The Buckeye Institute: Ohio Labor Market Springs Forward in March

Apr 16, 2021

Columbus, OH – Rea S. Hederman Jr., executive director of the Economic Research Center at The Buckeye Institute and vice president of policy, commented on newly released employment data from the Ohio Department of Job and Family Services

“At this point last year, Ohioans knew that the impacts of the pandemic would be severe as the state faced a government ordered shutdown of many areas of the economy, but the full impact of the shutdown was not yet apparent. Now, one year later, Ohio’s economy continues to recover with the unemployment rate falling to 4.7 percent and a labor participation rate holding steady at 62.1 percent. Ohio’s labor market is now notably better than the national average, which has a higher unemployment rate of six percent and a lower labor force participation rate of 61.5 percent. 

“In another positive sign, the private sector added 11,600 jobs in March, and the numbers for February were revised and now show that Ohio lost 2,100 jobs, not the 8,400 originally reported. Despite the good news, the March numbers show Ohio is still down 243,200 jobs compared to March 2020, and they show that some sectors of the economy—particularly the leisure and hospitality sector, which is still down 68,900 jobs compared to March 2020—continue to struggle. Over the past month, the manufacturing sector added 2,200 jobs, but is still down 33,000 compared to last year. Construction added 2,900 jobs and is close to erasing the 3,000 jobs lost since March 2020. As schools reopened and kids headed back to the classroom, the educational services sector added 4,800 new jobs. The transportation, warehousing and utilities sector continued to benefit from the shift to online shopping, adding 1,500 jobs. However, the shift to online shopping continued to hit the retail trade sector hard, which lost 1,400 jobs.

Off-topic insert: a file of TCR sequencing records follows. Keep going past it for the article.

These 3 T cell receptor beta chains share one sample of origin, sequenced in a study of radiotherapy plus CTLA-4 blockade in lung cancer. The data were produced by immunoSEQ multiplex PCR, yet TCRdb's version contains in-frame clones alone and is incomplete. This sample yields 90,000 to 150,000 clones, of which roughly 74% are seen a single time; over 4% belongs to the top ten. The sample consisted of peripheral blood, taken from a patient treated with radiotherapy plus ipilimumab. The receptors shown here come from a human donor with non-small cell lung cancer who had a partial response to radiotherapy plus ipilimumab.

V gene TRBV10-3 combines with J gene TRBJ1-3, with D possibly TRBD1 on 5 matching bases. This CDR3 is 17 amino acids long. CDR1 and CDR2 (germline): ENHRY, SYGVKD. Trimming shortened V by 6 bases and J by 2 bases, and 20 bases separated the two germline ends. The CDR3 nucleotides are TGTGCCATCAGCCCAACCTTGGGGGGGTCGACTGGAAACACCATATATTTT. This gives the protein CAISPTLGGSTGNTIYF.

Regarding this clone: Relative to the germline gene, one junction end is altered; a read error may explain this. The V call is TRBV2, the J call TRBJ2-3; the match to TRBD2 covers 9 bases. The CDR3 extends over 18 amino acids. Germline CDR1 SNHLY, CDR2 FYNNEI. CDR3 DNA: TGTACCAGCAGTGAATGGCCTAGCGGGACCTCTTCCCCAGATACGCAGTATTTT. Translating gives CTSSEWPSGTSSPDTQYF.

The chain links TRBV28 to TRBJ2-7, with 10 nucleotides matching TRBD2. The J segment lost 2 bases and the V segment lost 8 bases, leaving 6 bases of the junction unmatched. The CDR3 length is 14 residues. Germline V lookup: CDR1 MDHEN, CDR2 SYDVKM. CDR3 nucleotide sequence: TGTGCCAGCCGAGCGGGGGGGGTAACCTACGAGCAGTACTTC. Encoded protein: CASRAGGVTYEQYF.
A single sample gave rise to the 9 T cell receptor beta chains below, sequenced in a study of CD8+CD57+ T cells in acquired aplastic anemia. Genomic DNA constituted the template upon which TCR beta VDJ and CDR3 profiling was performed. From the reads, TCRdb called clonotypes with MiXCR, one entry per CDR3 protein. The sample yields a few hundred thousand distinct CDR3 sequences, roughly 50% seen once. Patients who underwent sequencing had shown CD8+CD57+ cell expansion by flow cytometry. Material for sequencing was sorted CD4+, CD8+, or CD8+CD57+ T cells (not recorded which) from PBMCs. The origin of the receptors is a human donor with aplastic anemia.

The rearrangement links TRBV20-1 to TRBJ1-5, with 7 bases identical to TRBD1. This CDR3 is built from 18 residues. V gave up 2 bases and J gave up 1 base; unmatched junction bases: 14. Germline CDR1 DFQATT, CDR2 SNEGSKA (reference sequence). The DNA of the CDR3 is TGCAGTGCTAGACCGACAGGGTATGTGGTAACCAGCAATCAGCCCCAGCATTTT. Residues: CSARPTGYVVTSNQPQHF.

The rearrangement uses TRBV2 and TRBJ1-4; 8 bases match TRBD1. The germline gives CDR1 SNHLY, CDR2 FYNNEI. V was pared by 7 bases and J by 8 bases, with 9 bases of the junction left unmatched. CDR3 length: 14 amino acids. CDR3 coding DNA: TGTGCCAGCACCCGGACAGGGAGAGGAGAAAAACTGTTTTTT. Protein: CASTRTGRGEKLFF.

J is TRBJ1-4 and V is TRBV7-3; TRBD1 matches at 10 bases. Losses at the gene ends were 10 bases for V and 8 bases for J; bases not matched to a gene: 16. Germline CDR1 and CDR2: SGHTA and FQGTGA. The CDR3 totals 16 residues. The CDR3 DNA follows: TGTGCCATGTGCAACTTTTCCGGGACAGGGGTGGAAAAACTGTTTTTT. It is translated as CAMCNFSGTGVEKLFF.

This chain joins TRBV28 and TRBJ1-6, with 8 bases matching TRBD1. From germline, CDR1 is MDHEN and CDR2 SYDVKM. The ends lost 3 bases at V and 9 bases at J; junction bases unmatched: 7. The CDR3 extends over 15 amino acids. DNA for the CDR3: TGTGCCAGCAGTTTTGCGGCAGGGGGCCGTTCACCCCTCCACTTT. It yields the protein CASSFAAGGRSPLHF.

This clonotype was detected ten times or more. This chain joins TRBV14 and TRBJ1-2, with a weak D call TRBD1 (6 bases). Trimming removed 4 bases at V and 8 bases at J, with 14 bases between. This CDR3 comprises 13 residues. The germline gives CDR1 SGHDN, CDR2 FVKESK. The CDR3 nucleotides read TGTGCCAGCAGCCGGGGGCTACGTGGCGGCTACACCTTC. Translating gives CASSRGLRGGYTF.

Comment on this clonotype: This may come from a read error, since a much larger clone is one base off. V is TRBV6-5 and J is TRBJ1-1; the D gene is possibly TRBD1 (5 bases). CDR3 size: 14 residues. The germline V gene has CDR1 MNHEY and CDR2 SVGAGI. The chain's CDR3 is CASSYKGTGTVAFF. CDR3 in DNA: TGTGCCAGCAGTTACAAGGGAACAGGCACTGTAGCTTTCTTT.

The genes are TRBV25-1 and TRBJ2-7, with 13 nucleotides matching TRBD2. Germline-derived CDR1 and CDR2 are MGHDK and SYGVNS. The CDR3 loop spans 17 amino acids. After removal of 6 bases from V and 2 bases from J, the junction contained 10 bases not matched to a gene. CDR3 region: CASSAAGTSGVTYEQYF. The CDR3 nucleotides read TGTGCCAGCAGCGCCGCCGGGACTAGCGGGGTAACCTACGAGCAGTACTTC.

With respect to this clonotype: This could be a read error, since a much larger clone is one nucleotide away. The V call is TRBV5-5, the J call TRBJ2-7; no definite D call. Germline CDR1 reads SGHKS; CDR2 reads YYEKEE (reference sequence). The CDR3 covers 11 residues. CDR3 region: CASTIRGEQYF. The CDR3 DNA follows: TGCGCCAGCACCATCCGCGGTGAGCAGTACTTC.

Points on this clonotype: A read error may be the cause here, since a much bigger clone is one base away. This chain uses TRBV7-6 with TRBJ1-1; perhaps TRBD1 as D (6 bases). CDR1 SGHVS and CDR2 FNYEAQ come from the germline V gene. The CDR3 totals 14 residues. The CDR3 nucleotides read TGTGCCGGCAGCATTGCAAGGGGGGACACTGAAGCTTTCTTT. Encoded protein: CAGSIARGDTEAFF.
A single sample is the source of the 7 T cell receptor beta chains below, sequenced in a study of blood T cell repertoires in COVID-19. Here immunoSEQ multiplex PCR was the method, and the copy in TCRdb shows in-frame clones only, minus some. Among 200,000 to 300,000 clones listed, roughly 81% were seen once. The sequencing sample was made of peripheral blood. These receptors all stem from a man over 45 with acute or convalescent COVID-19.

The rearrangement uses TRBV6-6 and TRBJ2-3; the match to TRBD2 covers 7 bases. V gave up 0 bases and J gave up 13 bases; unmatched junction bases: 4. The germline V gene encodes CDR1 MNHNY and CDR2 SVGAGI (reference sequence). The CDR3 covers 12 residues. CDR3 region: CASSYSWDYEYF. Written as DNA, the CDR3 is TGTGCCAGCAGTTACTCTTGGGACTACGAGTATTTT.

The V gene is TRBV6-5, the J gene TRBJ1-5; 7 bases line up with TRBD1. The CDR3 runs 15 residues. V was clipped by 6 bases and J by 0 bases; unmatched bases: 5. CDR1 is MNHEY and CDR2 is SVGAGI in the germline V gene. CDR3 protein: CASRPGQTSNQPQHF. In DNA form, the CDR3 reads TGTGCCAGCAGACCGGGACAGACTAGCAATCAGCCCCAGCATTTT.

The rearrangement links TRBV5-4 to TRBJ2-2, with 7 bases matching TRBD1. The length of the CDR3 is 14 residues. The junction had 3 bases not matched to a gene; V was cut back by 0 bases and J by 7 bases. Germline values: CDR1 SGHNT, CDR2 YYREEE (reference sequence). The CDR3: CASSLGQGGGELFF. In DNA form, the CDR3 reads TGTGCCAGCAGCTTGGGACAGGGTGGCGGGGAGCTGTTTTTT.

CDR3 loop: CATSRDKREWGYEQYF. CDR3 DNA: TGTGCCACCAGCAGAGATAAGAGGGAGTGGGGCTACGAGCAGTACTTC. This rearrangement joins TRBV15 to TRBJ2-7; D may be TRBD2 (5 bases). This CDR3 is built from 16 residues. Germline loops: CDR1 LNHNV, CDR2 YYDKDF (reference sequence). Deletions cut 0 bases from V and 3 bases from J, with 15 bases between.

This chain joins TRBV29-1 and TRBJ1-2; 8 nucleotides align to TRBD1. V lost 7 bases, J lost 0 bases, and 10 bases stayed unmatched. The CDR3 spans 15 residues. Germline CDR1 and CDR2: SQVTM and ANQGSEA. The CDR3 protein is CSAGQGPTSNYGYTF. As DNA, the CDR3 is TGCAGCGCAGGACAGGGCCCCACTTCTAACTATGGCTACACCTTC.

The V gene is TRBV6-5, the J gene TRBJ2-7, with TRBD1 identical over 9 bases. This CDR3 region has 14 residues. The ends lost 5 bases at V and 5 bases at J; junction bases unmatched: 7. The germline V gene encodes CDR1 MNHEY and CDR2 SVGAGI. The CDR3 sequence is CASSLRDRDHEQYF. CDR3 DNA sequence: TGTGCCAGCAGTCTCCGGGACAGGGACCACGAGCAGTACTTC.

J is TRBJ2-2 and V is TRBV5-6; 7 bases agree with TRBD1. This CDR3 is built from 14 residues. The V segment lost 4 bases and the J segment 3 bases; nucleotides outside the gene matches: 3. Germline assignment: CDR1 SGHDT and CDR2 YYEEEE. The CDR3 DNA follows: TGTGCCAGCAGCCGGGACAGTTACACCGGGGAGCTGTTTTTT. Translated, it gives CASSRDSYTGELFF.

“The March jobs report is reassuring, however, Ohio has a ways to go to fully recover from the economic impacts of the pandemic. As the General Assembly continues its work on the budget, lawmakers can boost economic growth and increase job opportunities by keeping taxes low so businesses can expand and hire new workers, targeting investment in broadband infrastructure, and by working with community colleges to help workers gain the skills they need to get good paying jobs.”

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